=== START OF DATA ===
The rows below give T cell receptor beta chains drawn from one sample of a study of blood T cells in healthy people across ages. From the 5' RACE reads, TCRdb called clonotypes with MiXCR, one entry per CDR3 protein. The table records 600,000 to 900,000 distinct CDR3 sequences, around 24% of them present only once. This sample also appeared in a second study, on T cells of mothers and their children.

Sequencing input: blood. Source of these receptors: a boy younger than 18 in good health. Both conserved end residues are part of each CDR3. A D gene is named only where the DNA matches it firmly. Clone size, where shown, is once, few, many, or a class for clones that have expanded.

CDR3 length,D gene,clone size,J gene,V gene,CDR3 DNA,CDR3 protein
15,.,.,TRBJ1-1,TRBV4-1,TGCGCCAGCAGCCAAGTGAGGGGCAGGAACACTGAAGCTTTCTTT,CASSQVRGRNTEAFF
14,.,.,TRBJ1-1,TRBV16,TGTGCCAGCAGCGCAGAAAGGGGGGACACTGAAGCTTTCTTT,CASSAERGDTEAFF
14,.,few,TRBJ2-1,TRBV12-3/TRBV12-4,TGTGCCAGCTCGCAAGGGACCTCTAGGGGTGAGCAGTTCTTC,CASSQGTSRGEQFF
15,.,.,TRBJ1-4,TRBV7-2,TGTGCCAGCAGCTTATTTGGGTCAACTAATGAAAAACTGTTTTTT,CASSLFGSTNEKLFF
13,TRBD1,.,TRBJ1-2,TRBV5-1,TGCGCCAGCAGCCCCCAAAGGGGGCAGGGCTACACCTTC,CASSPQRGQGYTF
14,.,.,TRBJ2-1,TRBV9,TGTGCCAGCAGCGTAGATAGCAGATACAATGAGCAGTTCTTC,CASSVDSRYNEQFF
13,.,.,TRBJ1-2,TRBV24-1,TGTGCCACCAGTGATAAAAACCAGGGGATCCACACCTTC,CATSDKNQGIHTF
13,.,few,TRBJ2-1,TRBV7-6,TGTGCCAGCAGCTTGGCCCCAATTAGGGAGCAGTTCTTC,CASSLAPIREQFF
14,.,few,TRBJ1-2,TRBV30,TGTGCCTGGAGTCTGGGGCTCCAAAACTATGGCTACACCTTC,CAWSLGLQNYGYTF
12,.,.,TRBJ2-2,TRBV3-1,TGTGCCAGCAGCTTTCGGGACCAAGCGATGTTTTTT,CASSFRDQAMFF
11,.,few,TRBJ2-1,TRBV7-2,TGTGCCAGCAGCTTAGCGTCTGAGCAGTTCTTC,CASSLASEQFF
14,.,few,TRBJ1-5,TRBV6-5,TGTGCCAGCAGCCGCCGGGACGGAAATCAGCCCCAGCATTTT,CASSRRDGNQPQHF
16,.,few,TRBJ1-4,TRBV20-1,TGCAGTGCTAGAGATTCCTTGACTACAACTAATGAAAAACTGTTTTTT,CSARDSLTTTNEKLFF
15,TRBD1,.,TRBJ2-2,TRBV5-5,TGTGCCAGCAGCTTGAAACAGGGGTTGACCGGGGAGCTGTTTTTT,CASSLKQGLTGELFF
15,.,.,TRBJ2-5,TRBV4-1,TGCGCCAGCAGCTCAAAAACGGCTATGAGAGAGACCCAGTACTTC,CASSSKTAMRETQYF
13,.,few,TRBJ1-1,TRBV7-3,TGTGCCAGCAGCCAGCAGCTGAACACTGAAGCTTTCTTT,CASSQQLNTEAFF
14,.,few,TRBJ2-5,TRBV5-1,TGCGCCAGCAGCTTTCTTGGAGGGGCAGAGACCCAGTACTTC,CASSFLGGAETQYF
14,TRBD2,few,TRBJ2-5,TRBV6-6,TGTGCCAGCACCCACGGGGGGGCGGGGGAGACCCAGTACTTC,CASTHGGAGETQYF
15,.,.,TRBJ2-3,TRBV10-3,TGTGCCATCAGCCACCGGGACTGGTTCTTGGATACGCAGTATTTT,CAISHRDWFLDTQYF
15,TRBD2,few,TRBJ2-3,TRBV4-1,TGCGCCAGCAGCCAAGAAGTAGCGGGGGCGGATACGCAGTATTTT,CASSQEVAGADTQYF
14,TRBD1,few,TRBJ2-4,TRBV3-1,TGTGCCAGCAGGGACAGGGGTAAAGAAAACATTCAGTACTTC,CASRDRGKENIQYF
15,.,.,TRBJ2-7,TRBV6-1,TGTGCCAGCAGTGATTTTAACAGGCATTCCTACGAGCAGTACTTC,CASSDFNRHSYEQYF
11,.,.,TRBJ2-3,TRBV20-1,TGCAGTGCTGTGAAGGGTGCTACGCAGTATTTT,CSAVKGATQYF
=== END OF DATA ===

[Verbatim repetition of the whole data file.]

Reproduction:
The rows below give T cell receptor beta chains drawn from one sample of a study of blood T cells in healthy people across ages. From the 5' RACE reads, TCRdb called clonotypes with MiXCR, one entry per CDR3 protein. The table records 600,000 to 900,000 distinct CDR3 sequences, around 24% of them present only once. This sample also appeared in a second study, on T cells of mothers and their children.

Sequencing input: blood. Source of these receptors: a boy younger than 18 in good health. Both conserved end residues are part of each CDR3. A D gene is named only where the DNA matches it firmly. Clone size, where shown, is once, few, many, or a class for clones that have expanded.

CDR3 length,D gene,clone size,J gene,V gene,CDR3 DNA,CDR3 protein
15,.,.,TRBJ1-1,TRBV4-1,TGCGCCAGCAGCCAAGTGAGGGGCAGGAACACTGAAGCTTTCTTT,CASSQVRGRNTEAFF
14,.,.,TRBJ1-1,TRBV16,TGTGCCAGCAGCGCAGAAAGGGGGGACACTGAAGCTTTCTTT,CASSAERGDTEAFF
14,.,few,TRBJ2-1,TRBV12-3/TRBV12-4,TGTGCCAGCTCGCAAGGGACCTCTAGGGGTGAGCAGTTCTTC,CASSQGTSRGEQFF
15,.,.,TRBJ1-4,TRBV7-2,TGTGCCAGCAGCTTATTTGGGTCAACTAATGAAAAACTGTTTTTT,CASSLFGSTNEKLFF
13,TRBD1,.,TRBJ1-2,TRBV5-1,TGCGCCAGCAGCCCCCAAAGGGGGCAGGGCTACACCTTC,CASSPQRGQGYTF
14,.,.,TRBJ2-1,TRBV9,TGTGCCAGCAGCGTAGATAGCAGATACAATGAGCAGTTCTTC,CASSVDSRYNEQFF
13,.,.,TRBJ1-2,TRBV24-1,TGTGCCACCAGTGATAAAAACCAGGGGATCCACACCTTC,CATSDKNQGIHTF
13,.,few,TRBJ2-1,TRBV7-6,TGTGCCAGCAGCTTGGCCCCAATTAGGGAGCAGTTCTTC,CASSLAPIREQFF
14,.,few,TRBJ1-2,TRBV30,TGTGCCTGGAGTCTGGGGCTCCAAAACTATGGCTACACCTTC,CAWSLGLQNYGYTF
12,.,.,TRBJ2-2,TRBV3-1,TGTGCCAGCAGCTTTCGGGACCAAGCGATGTTTTTT,CASSFRDQAMFF
11,.,few,TRBJ2-1,TRBV7-2,TGTGCCAGCAGCTTAGCGTCTGAGCAGTTCTTC,CASSLASEQFF
14,.,few,TRBJ1-5,TRBV6-5,TGTGCCAGCAGCCGCCGGGACGGAAATCAGCCCCAGCATTTT,CASSRRDGNQPQHF
16,.,few,TRBJ1-4,TRBV20-1,TGCAGTGCTAGAGATTCCTTGACTACAACTAATGAAAAACTGTTTTTT,CSARDSLTTTNEKLFF
15,TRBD1,.,TRBJ2-2,TRBV5-5,TGTGCCAGCAGCTTGAAACAGGGGTTGACCGGGGAGCTGTTTTTT,CASSLKQGLTGELFF
15,.,.,TRBJ2-5,TRBV4-1,TGCGCCAGCAGCTCAAAAACGGCTATGAGAGAGACCCAGTACTTC,CASSSKTAMRETQYF
13,.,few,TRBJ1-1,TRBV7-3,TGTGCCAGCAGCCAGCAGCTGAACACTGAAGCTTTCTTT,CASSQQLNTEAFF
14,.,few,TRBJ2-5,TRBV5-1,TGCGCCAGCAGCTTTCTTGGAGGGGCAGAGACCCAGTACTTC,CASSFLGGAETQYF
14,TRBD2,few,TRBJ2-5,TRBV6-6,TGTGCCAGCACCCACGGGGGGGCGGGGGAGACCCAGTACTTC,CASTHGGAGETQYF
15,.,.,TRBJ2-3,TRBV10-3,TGTGCCATCAGCCACCGGGACTGGTTCTTGGATACGCAGTATTTT,CAISHRDWFLDTQYF
15,TRBD2,few,TRBJ2-3,TRBV4-1,TGCGCCAGCAGCCAAGAAGTAGCGGGGGCGGATACGCAGTATTTT,CASSQEVAGADTQYF
14,TRBD1,few,TRBJ2-4,TRBV3-1,TGTGCCAGCAGGGACAGGGGTAAAGAAAACATTCAGTACTTC,CASRDRGKENIQYF
15,.,.,TRBJ2-7,TRBV6-1,TGTGCCAGCAGTGATTTTAACAGGCATTCCTACGAGCAGTACTTC,CASSDFNRHSYEQYF
11,.,.,TRBJ2-3,TRBV20-1,TGCAGTGCTGTGAAGGGTGCTACGCAGTATTTT,CSAVKGATQYF